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Posts Tagged ‘digital journalism’

Speak to the “New, Modern Parent” at Babble.com

BabbleJournos committed to telling the truth about parenthood can land a byline at Babble.com, an award-winning online magazine serving up nitty-gritty, real-talk content.

“[Babble is] the site that we imagine [a mom] reads at night to relax or in the morning,” said senior editorial manager Dara Pettinelli. “It’s where she goes to unwind and connect with her as woman, and not her as mom. Obviously, parents are more than just mom and dad, and that’s really what Babble speaks to.”

For pitching etiquette and editors’ contact info, read How to Pitch: Babble.com.

Sherry Yuan

ag_logo_medium.gifThe full version of this article is exclusively available to Mediabistro AvantGuild subscribers. If you’re not a member yet, register now for as little as $55 a year for access to hundreds of articles like this one, discounts on Mediabistro seminars and workshops, and all sorts of other bonuses.

TheAtlantic.com Wants Freelancers With ‘Well-Argued’ Ideas

The AtlanticAt the Web version of The Atlantic, there is plenty of room for freelancers to score a byline. On a single day, over 40 features are published, with headlines ranging from “The Cure for Obesity” to “What Gmail Knows About You” and “Medicine’s Fading Traditions of Generosity.”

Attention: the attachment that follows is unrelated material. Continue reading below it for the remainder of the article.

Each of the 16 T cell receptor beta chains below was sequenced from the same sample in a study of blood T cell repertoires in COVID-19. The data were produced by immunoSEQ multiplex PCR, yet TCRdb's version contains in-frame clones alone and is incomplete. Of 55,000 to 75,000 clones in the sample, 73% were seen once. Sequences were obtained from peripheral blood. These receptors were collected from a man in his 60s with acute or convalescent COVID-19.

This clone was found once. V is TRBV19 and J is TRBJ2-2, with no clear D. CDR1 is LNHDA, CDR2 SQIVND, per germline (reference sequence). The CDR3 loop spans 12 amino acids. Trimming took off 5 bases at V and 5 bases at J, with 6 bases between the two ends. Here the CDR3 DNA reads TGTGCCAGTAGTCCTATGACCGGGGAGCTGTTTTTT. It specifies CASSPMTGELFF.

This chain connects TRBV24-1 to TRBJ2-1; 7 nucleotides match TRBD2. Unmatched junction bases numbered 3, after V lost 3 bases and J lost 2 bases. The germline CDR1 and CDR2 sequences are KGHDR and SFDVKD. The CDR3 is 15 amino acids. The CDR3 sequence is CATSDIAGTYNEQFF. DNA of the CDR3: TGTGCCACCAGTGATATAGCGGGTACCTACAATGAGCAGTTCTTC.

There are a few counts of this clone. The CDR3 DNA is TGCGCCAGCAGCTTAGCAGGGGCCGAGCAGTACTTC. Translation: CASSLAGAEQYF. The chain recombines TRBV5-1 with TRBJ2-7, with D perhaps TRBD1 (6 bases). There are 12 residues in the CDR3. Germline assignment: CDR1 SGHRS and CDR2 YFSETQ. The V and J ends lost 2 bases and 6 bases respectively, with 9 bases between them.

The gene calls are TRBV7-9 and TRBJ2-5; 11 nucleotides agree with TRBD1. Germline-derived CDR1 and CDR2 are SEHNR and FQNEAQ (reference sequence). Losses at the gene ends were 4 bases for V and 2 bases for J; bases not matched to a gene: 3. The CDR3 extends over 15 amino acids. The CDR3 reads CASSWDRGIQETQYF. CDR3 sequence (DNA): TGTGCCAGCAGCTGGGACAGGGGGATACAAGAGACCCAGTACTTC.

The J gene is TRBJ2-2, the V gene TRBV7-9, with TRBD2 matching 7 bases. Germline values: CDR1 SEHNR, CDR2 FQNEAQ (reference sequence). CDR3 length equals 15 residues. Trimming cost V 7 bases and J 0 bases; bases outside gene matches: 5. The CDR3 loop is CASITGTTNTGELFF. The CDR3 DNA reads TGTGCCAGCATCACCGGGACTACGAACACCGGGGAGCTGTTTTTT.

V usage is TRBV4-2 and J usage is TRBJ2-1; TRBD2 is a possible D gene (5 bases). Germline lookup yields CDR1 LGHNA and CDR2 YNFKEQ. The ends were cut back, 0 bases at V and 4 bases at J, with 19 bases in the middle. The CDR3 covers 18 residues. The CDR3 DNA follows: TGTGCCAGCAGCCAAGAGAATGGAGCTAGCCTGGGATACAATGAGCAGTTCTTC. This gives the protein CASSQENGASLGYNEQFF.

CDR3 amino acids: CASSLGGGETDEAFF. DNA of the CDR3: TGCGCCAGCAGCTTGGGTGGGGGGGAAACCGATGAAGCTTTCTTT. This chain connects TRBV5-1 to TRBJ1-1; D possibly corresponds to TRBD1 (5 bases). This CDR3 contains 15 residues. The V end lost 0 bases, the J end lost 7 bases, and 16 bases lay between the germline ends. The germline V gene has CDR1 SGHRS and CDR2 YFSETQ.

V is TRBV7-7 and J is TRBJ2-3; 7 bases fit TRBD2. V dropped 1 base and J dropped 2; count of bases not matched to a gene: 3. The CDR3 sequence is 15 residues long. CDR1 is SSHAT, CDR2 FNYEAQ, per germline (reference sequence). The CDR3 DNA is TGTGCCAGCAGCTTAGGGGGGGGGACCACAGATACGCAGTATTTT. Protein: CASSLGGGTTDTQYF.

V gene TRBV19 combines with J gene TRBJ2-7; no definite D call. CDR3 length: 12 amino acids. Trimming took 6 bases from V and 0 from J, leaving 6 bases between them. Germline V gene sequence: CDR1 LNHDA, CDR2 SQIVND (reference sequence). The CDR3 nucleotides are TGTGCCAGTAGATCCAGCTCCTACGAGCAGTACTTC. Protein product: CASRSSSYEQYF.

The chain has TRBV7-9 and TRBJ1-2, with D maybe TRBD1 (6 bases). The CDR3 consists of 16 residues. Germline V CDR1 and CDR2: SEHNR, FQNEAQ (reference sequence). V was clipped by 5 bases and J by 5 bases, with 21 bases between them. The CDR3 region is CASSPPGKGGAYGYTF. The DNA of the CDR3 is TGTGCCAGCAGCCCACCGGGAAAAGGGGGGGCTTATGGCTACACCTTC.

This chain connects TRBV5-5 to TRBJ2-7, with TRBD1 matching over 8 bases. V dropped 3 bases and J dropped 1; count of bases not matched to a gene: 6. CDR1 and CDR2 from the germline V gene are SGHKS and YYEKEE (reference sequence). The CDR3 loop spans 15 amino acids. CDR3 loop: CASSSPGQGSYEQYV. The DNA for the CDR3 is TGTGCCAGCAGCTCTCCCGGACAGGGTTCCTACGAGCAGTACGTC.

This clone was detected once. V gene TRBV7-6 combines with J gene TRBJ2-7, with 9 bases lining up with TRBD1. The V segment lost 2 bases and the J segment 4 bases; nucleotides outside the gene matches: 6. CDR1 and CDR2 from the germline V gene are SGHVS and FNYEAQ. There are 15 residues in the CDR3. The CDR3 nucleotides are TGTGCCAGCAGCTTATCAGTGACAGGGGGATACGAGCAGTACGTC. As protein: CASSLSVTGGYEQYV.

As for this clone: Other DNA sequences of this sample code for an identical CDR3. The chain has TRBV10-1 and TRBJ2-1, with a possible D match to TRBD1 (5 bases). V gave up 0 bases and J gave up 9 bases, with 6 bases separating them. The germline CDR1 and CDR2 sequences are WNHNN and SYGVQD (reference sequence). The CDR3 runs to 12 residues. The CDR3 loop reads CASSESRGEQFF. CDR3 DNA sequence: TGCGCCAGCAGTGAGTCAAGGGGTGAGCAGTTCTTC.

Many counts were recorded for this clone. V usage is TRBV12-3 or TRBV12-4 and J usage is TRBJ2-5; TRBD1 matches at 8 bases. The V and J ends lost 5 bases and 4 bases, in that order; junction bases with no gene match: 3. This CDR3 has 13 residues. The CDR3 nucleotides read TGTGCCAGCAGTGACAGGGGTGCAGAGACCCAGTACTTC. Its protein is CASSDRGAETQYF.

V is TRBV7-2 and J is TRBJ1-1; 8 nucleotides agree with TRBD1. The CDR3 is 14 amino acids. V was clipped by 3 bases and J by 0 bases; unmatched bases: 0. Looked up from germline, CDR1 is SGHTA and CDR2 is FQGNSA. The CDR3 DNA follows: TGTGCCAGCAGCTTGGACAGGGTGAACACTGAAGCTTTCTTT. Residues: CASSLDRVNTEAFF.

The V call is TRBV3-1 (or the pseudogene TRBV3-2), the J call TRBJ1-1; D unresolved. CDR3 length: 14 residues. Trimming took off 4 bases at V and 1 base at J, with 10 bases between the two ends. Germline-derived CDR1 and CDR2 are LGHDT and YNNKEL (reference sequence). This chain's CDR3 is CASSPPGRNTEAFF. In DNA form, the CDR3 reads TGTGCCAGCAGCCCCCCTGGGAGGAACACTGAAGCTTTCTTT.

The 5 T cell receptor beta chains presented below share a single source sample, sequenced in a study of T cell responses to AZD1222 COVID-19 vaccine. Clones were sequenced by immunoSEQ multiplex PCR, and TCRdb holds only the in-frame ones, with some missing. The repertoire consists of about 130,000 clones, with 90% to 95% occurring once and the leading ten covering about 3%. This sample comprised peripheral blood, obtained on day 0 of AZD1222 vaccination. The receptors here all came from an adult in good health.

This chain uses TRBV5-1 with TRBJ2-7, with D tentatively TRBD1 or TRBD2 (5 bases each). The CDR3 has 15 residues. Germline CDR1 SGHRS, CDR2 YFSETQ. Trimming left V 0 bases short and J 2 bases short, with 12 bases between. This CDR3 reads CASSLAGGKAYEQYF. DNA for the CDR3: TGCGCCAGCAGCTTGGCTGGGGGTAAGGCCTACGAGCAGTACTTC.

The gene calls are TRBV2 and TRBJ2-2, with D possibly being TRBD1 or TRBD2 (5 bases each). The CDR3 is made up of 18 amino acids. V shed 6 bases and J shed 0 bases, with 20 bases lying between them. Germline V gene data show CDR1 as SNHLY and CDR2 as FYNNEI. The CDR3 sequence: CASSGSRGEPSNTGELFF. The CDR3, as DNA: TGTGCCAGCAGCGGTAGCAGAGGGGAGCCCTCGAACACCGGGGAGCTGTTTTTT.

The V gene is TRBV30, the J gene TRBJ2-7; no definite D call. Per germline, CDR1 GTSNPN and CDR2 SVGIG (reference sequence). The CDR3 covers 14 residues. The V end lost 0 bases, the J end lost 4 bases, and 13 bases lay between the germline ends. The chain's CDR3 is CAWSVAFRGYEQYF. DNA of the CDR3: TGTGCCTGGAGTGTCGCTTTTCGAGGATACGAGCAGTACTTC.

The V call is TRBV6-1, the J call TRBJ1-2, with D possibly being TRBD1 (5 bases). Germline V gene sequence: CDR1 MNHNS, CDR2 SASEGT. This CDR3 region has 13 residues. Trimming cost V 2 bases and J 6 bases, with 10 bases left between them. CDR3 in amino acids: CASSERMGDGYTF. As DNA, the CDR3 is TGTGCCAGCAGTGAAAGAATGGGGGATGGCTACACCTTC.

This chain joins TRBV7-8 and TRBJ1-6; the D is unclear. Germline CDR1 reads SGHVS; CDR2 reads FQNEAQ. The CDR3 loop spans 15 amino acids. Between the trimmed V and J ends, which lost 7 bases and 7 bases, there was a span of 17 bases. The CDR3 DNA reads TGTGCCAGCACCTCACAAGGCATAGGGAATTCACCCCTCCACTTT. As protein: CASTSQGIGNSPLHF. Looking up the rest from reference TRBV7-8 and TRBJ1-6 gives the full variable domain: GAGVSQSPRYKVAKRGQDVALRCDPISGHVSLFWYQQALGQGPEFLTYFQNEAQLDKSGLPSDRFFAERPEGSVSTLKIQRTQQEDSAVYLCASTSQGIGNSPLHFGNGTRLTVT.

The website covers the same thought-provoking topics as the print mag, and editors are open to pitches from freelancers who want to build a relationship with the pub.”One of our taglines is ‘we are no party of clique.’ That goes back to 1857 when we were founded,” said editor Scott Stossel, “that we would be unaffiliated with any specific ideological approach or political party. That remains the case today.”

Each freelancer’s viewpoint is as valid as the next one — but if you want to impress the editors, better do the proper research. For pitching etiquette and editor’s contact info, read How To Pitch: The Atlantic.

Sherry Yuan

ag_logo_medium.gifThe full version of this article is exclusively available to Mediabistro AvantGuild subscribers. If you’re not a member yet, register now for as little as $55 a year for access to hundreds of articles like this one, discounts on Mediabistro seminars and workshops, and all sorts of other bonuses.